I had a Asus Nvidia GTX 580 already so I used that as GFX card. I can also recommend this PC case if you want something that is easy to work with, is good ventilated and silent https://www.dustinhome.se/product/5010810959/define-r5 and this silent PSU https://www.dustinhome.se/product/5010752536/rm750. I got this to cool the CPU https://www.dustinhome.se/product/5010763755/cooling-freezer-i11

 

It works well with Leadwerks, Ubuntu 14.04 LTS and the Nvidia proprietary driver.

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To reask my questions from the shout box, Roland:

 

'm going to take a more thorough look at that later. 1200USD is exactly the price point between two tiers in my opinion.

 

What should I favor? A faster CPU for better compile times or a better GPU for gaming performance?

 

Do you even need a classic HDD besides a solid state drive or do you take the one from your old machine?

 

Is it also an option for you to dump everything into a build without a dedicated GPU and use the old one until you can afford to upgrade to a really powerful one?

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Well the 1200 USD is just a estimation which can be overridden in there is a need for it. 1200USD ~ 10.000SEK.

My compile times are no problem. The gaming performance is.

I will have my OS on the SSD and then an extra HDD for everything else.

 

By they way. Thanks DeRidda and you all others.

You are most kind

 

:)

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I would take this build as a reference: http://pcpartpicker.com/guide/LyWG3C/i5-4690k-gtx-980-overclocked-gaming-pc

 

It's a good bit more expensive but there are several things which you might want to reduce.

 

1st: Swapping the CPU out for the none K model, only get a K CPU if you are going to overclock it, if you don't there's absolutely no reason to get it.

 

2nd: If you are going none K, drop the water cooling. The reference coolers work just fine and if it doesn't a mid tier after market air cooler for less than half the price will do just fine.

 

3rd: You could absolutely swap that fancy RAM for regular and simple looking brand RAM and save a few bucks without losing quality, the brand is the important thing here.

 

4th: Obviously storage is quite a flexible thing. Maybe go for half the capacity on the SSD and 1 or 2 TB on the HDD? It just depends on what you need but absolutely do not remove the SSD entirely, they are awesome to have and after getting one, I never want an HDD as a system drive ever again.

 

5th: The GTX 980 is in an awkward sport right now where an overclocked GTX 970 is almost en par with it and the GTX 980 Ti beats it hands down. Still a good card, just not the biggest bang for the buck.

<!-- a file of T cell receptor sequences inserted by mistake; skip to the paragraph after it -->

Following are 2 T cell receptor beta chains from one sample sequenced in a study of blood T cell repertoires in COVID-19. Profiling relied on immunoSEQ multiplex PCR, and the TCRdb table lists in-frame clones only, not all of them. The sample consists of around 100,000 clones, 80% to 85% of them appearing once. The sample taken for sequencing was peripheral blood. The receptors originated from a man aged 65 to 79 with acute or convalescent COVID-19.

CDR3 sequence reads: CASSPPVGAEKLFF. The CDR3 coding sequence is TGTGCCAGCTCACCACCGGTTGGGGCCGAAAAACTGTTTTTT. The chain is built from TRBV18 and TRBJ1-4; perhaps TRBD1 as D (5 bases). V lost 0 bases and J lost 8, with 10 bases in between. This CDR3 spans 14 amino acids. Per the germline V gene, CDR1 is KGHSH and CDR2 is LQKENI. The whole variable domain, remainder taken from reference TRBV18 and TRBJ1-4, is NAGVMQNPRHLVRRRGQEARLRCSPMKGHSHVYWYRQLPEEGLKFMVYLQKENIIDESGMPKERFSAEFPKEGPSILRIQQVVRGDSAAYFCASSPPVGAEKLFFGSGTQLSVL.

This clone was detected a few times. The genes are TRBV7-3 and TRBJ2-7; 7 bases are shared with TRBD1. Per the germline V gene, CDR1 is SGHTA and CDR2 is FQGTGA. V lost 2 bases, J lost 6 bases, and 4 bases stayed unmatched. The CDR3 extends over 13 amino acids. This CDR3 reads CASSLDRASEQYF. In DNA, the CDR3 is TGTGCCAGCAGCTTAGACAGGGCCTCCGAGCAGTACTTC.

6th: A case really is a matter of preference, you really don't need an awesome modular case when all you want is shove your hardware in and be done with it, there are good enough cases for around half the price.

 

7th: That's supposed to be a really good PSU so I'd recommend sticking with it.

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Thanks for that DerRidda. In fact I can extend my planned budget to that. Have never ordered hardware from Amazon before but I guess that will work as good as anything else. Sweden is not on another planet so I guess it will be OK. I'll be waiting for their drone wink.png.Think its worth replacing the i5 to a i7 maybe and 980Ti instead of a bare 980.

 

If wife just wont see the bill it may work biggrin.pngbiggrin.png

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Again. Thanks all for your suggestions. It ended up in this (which I now is waiting for )

  • Graphics: ASUS STRIX GTX 980 4GB DirectCU II OC
  • Memory: Crucial 16GB (2x8GB) CL9 1600Mhz Ballistix Sport
  • Cabinet: Fractal Design Define R5, Black
  • MotherBoard:MSI Z97-S02 INET EDITION ATX
  • CPU: Intel Core i7 4790K 4GHz, 8MB
  • DVD: Samsung DVD±RW 24X DL Black
  • SSD: Samsung SSD EVO 850-Series 250GB
  • HDD: 1TB WD Blue 7200rpm 64MB
  • Power: be quiet! KRAFT 700W

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Yes. It really did. I sold my three dogs and the wife ....

Ok. I didn't. But I got the magical words every husband want to hear from his wife. "Yeah.. if you think its that important"

It ended up 1720$